Tuesday, September 28, 2010

Trouble with tissues?

I don't think I've ever met a person who could identify tissues of the body on sight on their first day of trying. And yet many A&P students get frustrated just because they can't "get it" after only one day of trying. Identifying tissue types by sight is difficult for everyone, at first—for  several reasons.

First, each example is unique. No two examples look exactly alike, just like no two fingerprints look exactly alike.So you have to learn to look for patterns. And you can't do that until you've looked at a lot of examples. And that takes time—and a lot of practice.

Second, not all examples are stained in exactly the same way. Even when the same general type of staining is used, a lot depends on the quality of the sample, the quality of the stain used, and how well the preparer did their job. So again, you have to look for patterns. For example, stratified squamous epithelium can be found in wildly different colors, depending upon which type of staining technique is used. But no matter what the color, the pattern of flattened cells near the free edge, progressing to cuboidal and perhaps even column-shaped cells further away from the free edge, will still be present.

Third, when you look for patterns you have to remember what part of the pattern is important. You also have to remember that many patterns are very similar, so you have to remember how to tell them apart. For example, dense fibrous connective tissue can look a lot like fibrocartilage at first glance. You have to learn to look for the little white halos around the cells in fibrocartilage that tell you that the cells are within lacunae (spaces).

Oh, did I mention that practice, practice, practice is important?

Tissue identification really isn't as hard as it first seems. It really is mainly just a matter of putting the time into practicing.

Here are some tips for getting the most practice time in during the short time you have studied tissues:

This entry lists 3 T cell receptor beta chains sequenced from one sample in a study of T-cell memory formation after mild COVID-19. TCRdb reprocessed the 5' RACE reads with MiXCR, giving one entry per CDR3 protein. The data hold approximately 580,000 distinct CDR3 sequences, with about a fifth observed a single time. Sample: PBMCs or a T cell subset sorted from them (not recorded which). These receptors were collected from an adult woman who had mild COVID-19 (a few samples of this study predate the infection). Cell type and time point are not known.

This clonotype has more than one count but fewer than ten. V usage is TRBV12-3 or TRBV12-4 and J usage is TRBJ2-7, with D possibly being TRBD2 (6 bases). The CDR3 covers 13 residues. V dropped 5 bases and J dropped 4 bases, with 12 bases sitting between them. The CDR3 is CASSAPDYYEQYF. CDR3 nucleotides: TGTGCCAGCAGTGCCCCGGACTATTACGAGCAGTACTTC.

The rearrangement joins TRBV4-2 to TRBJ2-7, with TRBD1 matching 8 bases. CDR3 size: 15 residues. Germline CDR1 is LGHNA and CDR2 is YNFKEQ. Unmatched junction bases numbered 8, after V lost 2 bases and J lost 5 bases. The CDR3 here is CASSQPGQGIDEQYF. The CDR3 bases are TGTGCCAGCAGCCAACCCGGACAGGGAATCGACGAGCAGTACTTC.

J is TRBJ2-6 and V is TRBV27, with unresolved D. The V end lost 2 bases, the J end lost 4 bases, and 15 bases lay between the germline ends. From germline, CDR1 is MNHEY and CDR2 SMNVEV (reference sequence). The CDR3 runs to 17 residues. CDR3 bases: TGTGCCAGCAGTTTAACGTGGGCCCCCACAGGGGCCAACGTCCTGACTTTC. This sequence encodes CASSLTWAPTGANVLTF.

• Spend as much time in the lab as possible. If there are open lab times available, by all means take advantage of it.

  • If there is a learning center available with tissue specimens spend as much time as you can with them.

  • Use the examples published in your textbook and lab manual, or any other resource (such as a Brief Atlas of the Body),to practice identifying tissues. Cover up the labels and see if you can identify them. Make a photocopy of the images, cutaway or cover-up the labels, and test yourself.

  • Ask your instructor for other sources of practice images. Sometimes, someone will have taken photographs of the specimens used in your class. This is a good resource for practicing.

  • There are a lot of online resources for practicing tissue identification. Here are a few of my favorites – you can find many more by searching the web using key terms such as "tissues," "histology," and similar terms.

    • LUMEN
      [Loyola University's famous histology site; includes lessons on histology]

    • Blue Histology
      [Histology site at School of Anatomy and Human Biology, University of Western Australia]

    • Dr. Stephen Larsen's Channel (YouTube)
      [Dr. Larsen walks you through a variety of specimens as they are seen under the microscope.]

    • The A&P Professor Free Image Library
      [My site for A&P teachers includes links to free images of tissues that you can use to practice histology.]

  • Use flash cards (study cards) with photocopies of tissue specimens or printouts of digital images. See my recent blog article for a video on how to use flash cards in this manner.  Mosby's Anatomy & Physiology Study and Review Cards includes some histology cards along with all other topics in A&P.

  • Try to study a little bit several times each day, rather than a few long sessions several days apart. Constant practice is what works best.
The introduction to my Field Guide to the Body at the Lion Den website compares studying tissues to what birders do when they identify wildlife in the field. Take a look at that brief analogy, including examples of how to apply it to histology, for helpful tips on making this topic easier. If you're using any of my lab manuals in your A&P course, you can apply this technique directly by looking at the "Landmark Characteristics" boxes scattered throughout the tissue exercises.

Sunday, September 26, 2010

Using flash cards

Flash cards are just for kids, right?  Wrong.

Flash cards, also known as study cards, are one of the most useful strategies you can use in studying human anatomy & physiology.

Here's a brief video that offers some practical tips for using study cards to reduce your study time and get a solid foundation in learning any topic.  This video also includes some surprising advanced techniques that show how to use flash cards to also learn higher-level thinking in any topic of A&P . . . or any other subject.

The video includes
  • A clear explanation of the Leitner system, plus my own "easy to use" adaptation of the Leitner system
  • Using color codes and symbols
  • How to use cards to learn processes and ordered structures
  • How to use cards to build concept maps (mind maps).

You can find many other tips on using flash cards at the newly updated page New Terms at http://lionden.com/new_terms.htm and in previous articles in The A&P Student blog.

Looking for packaged study cards that you can use for your A&P course? 
Try Mosby's Anatomy & Physiology Study and Review Cards